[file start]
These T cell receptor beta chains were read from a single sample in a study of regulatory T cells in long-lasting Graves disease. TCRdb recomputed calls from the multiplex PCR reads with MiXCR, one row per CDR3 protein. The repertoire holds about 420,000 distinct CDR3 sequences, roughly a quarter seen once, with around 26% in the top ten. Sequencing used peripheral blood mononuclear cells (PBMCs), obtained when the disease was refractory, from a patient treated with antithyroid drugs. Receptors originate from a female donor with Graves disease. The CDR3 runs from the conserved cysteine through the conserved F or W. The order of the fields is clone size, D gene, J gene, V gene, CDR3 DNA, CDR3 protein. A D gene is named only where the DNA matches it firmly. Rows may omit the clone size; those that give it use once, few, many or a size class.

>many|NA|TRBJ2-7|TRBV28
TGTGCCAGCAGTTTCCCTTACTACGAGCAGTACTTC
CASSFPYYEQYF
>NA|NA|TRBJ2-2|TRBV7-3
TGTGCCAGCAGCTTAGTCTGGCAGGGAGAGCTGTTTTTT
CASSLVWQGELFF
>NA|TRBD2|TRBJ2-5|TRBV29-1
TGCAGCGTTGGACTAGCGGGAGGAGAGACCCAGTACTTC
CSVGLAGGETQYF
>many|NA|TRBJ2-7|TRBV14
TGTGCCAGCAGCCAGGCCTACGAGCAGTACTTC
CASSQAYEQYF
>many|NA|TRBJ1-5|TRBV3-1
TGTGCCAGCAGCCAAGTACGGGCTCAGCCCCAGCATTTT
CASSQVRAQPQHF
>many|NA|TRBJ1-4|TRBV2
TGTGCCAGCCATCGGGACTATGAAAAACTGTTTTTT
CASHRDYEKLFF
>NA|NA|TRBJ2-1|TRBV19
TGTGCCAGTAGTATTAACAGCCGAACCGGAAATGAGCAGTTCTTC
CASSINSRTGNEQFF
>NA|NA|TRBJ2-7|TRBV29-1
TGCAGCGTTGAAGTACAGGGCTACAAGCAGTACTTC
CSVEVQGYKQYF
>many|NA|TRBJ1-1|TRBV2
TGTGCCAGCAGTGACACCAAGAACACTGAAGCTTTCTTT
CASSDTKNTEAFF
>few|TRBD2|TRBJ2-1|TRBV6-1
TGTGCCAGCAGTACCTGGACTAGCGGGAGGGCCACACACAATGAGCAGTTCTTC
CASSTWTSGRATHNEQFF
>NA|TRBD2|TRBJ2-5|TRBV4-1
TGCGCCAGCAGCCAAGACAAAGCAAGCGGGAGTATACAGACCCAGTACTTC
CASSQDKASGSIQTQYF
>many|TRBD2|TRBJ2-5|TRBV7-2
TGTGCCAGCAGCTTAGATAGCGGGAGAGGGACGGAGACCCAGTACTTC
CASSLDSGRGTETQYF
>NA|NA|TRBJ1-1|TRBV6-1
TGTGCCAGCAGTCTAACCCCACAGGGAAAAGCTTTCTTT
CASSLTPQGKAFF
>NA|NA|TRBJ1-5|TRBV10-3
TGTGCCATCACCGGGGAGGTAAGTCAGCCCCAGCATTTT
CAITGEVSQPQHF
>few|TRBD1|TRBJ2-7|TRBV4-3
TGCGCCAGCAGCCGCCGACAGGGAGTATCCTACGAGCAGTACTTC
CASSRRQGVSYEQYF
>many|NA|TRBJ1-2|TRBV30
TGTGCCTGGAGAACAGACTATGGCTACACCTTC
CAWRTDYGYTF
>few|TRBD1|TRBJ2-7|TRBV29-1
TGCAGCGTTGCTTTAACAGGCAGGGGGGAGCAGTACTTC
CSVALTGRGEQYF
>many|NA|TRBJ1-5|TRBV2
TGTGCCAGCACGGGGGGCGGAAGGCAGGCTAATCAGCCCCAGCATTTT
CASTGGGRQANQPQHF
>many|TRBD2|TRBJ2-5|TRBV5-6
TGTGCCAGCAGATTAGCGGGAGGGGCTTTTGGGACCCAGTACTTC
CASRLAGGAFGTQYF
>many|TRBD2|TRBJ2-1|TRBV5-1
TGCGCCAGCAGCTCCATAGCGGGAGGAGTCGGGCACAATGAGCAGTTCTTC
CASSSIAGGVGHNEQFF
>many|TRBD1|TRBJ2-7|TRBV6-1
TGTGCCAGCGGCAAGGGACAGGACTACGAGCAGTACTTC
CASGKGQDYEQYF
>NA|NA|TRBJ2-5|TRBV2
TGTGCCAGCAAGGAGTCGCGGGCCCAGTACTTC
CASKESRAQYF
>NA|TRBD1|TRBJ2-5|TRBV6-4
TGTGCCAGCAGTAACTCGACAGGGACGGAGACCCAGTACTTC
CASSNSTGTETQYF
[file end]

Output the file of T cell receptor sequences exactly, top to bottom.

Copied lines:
These T cell receptor beta chains were read from a single sample in a study of regulatory T cells in long-lasting Graves disease. TCRdb recomputed calls from the multiplex PCR reads with MiXCR, one row per CDR3 protein. The repertoire holds about 420,000 distinct CDR3 sequences, roughly a quarter seen once, with around 26% in the top ten. Sequencing used peripheral blood mononuclear cells (PBMCs), obtained when the disease was refractory, from a patient treated with antithyroid drugs. Receptors originate from a female donor with Graves disease. The CDR3 runs from the conserved cysteine through the conserved F or W. The order of the fields is clone size, D gene, J gene, V gene, CDR3 DNA, CDR3 protein. A D gene is named only where the DNA matches it firmly. Rows may omit the clone size; those that give it use once, few, many or a size class.

>many|NA|TRBJ2-7|TRBV28
TGTGCCAGCAGTTTCCCTTACTACGAGCAGTACTTC
CASSFPYYEQYF
>NA|NA|TRBJ2-2|TRBV7-3
TGTGCCAGCAGCTTAGTCTGGCAGGGAGAGCTGTTTTTT
CASSLVWQGELFF
>NA|TRBD2|TRBJ2-5|TRBV29-1
TGCAGCGTTGGACTAGCGGGAGGAGAGACCCAGTACTTC
CSVGLAGGETQYF
>many|NA|TRBJ2-7|TRBV14
TGTGCCAGCAGCCAGGCCTACGAGCAGTACTTC
CASSQAYEQYF
>many|NA|TRBJ1-5|TRBV3-1
TGTGCCAGCAGCCAAGTACGGGCTCAGCCCCAGCATTTT
CASSQVRAQPQHF
>many|NA|TRBJ1-4|TRBV2
TGTGCCAGCCATCGGGACTATGAAAAACTGTTTTTT
CASHRDYEKLFF
>NA|NA|TRBJ2-1|TRBV19
TGTGCCAGTAGTATTAACAGCCGAACCGGAAATGAGCAGTTCTTC
CASSINSRTGNEQFF
>NA|NA|TRBJ2-7|TRBV29-1
TGCAGCGTTGAAGTACAGGGCTACAAGCAGTACTTC
CSVEVQGYKQYF
>many|NA|TRBJ1-1|TRBV2
TGTGCCAGCAGTGACACCAAGAACACTGAAGCTTTCTTT
CASSDTKNTEAFF
>few|TRBD2|TRBJ2-1|TRBV6-1
TGTGCCAGCAGTACCTGGACTAGCGGGAGGGCCACACACAATGAGCAGTTCTTC
CASSTWTSGRATHNEQFF
>NA|TRBD2|TRBJ2-5|TRBV4-1
TGCGCCAGCAGCCAAGACAAAGCAAGCGGGAGTATACAGACCCAGTACTTC
CASSQDKASGSIQTQYF
>many|TRBD2|TRBJ2-5|TRBV7-2
TGTGCCAGCAGCTTAGATAGCGGGAGAGGGACGGAGACCCAGTACTTC
CASSLDSGRGTETQYF
>NA|NA|TRBJ1-1|TRBV6-1
TGTGCCAGCAGTCTAACCCCACAGGGAAAAGCTTTCTTT
CASSLTPQGKAFF
>NA|NA|TRBJ1-5|TRBV10-3
TGTGCCATCACCGGGGAGGTAAGTCAGCCCCAGCATTTT
CAITGEVSQPQHF
>few|TRBD1|TRBJ2-7|TRBV4-3
TGCGCCAGCAGCCGCCGACAGGGAGTATCCTACGAGCAGTACTTC
CASSRRQGVSYEQYF
>many|NA|TRBJ1-2|TRBV30
TGTGCCTGGAGAACAGACTATGGCTACACCTTC
CAWRTDYGYTF
>few|TRBD1|TRBJ2-7|TRBV29-1
TGCAGCGTTGCTTTAACAGGCAGGGGGGAGCAGTACTTC
CSVALTGRGEQYF
>many|NA|TRBJ1-5|TRBV2
TGTGCCAGCACGGGGGGCGGAAGGCAGGCTAATCAGCCCCAGCATTTT
CASTGGGRQANQPQHF
>many|TRBD2|TRBJ2-5|TRBV5-6
TGTGCCAGCAGATTAGCGGGAGGGGCTTTTGGGACCCAGTACTTC
CASRLAGGAFGTQYF
>many|TRBD2|TRBJ2-1|TRBV5-1
TGCGCCAGCAGCTCCATAGCGGGAGGAGTCGGGCACAATGAGCAGTTCTTC
CASSSIAGGVGHNEQFF
>many|TRBD1|TRBJ2-7|TRBV6-1
TGTGCCAGCGGCAAGGGACAGGACTACGAGCAGTACTTC
CASGKGQDYEQYF
>NA|NA|TRBJ2-5|TRBV2
TGTGCCAGCAAGGAGTCGCGGGCCCAGTACTTC
CASKESRAQYF
>NA|TRBD1|TRBJ2-5|TRBV6-4
TGTGCCAGCAGTAACTCGACAGGGACGGAGACCCAGTACTTC
CASSNSTGTETQYF